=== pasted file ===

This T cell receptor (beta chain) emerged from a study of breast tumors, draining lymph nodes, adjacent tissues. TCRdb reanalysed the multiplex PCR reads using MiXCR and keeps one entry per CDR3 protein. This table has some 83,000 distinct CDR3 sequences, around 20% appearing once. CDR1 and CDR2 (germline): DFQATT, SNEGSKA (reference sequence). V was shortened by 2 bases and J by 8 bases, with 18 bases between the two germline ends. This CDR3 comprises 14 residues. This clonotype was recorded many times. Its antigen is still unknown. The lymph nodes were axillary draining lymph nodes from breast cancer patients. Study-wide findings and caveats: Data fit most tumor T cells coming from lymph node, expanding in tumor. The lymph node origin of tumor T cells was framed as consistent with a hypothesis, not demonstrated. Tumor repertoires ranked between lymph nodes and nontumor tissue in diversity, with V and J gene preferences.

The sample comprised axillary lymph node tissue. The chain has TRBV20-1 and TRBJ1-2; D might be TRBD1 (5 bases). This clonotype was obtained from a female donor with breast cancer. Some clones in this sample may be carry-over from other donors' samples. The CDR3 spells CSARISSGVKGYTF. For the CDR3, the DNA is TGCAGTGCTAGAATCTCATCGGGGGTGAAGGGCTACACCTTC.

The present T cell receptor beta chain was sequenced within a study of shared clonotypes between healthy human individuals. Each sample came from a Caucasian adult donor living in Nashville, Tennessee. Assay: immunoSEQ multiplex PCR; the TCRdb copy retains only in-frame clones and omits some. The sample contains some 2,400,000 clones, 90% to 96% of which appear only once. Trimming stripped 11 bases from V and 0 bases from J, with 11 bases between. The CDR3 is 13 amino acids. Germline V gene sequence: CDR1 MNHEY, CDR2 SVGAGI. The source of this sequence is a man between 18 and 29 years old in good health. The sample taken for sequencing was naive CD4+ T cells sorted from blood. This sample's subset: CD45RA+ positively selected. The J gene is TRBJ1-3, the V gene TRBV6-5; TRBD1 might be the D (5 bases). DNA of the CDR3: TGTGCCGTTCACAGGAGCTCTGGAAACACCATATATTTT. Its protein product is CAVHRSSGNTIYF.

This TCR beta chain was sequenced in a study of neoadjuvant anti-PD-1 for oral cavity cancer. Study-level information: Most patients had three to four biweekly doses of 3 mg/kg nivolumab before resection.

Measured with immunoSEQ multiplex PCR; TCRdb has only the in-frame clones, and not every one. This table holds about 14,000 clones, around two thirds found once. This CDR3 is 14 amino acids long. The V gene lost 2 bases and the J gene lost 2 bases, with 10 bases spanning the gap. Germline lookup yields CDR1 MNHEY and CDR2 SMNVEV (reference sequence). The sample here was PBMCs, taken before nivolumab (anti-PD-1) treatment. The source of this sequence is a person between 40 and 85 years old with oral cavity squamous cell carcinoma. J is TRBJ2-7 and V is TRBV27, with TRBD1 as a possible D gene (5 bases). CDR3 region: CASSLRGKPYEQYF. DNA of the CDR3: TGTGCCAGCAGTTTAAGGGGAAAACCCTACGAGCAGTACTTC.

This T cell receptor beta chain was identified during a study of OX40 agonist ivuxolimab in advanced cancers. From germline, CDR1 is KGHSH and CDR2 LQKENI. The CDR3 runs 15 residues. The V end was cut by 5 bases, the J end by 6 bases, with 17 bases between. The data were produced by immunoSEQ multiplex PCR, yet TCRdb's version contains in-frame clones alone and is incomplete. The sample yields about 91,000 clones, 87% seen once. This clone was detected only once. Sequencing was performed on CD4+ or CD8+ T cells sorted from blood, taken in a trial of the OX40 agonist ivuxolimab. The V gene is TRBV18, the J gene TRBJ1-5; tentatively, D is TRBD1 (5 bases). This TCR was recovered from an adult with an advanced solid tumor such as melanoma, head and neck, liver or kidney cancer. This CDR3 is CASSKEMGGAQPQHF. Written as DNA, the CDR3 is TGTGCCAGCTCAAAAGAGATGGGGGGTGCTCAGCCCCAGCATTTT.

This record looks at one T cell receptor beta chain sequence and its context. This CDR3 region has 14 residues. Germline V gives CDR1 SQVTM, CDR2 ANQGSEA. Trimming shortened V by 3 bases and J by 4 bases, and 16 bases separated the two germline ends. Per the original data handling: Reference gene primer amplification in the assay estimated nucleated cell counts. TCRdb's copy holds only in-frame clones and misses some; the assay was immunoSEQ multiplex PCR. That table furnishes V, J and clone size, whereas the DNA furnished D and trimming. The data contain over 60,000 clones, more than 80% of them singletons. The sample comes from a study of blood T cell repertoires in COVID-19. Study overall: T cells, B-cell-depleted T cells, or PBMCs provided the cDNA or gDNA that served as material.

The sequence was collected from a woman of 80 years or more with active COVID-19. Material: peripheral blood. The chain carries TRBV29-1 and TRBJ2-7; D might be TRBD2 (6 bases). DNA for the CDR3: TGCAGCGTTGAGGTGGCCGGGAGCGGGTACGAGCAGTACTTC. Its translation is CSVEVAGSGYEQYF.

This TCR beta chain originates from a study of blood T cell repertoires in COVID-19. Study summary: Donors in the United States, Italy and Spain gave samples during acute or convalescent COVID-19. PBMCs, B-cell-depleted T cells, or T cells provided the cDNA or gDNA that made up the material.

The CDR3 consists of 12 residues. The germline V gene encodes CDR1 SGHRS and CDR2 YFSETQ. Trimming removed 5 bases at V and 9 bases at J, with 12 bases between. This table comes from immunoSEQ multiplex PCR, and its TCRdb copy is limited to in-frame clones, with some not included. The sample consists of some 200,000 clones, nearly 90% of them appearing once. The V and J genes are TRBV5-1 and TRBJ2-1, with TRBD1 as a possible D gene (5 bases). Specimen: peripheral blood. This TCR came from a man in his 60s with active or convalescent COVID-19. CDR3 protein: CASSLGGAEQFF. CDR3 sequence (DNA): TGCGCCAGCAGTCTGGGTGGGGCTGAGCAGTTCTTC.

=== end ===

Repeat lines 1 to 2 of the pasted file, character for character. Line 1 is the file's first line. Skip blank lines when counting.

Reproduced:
This T cell receptor (beta chain) emerged from a study of breast tumors, draining lymph nodes, adjacent tissues. TCRdb reanalysed the multiplex PCR reads using MiXCR and keeps one entry per CDR3 protein. This table has some 83,000 distinct CDR3 sequences, around 20% appearing once. CDR1 and CDR2 (germline): DFQATT, SNEGSKA (reference sequence). V was shortened by 2 bases and J by 8 bases, with 18 bases between the two germline ends. This CDR3 comprises 14 residues. This clonotype was recorded many times. Its antigen is still unknown. The lymph nodes were axillary draining lymph nodes from breast cancer patients. Study-wide findings and caveats: Data fit most tumor T cells coming from lymph node, expanding in tumor. The lymph node origin of tumor T cells was framed as consistent with a hypothesis, not demonstrated. Tumor repertoires ranked between lymph nodes and nontumor tissue in diversity, with V and J gene preferences.

The sample comprised axillary lymph node tissue. The chain has TRBV20-1 and TRBJ1-2; D might be TRBD1 (5 bases). This clonotype was obtained from a female donor with breast cancer. Some clones in this sample may be carry-over from other donors' samples. The CDR3 spells CSARISSGVKGYTF. For the CDR3, the DNA is TGCAGTGCTAGAATCTCATCGGGGGTGAAGGGCTACACCTTC.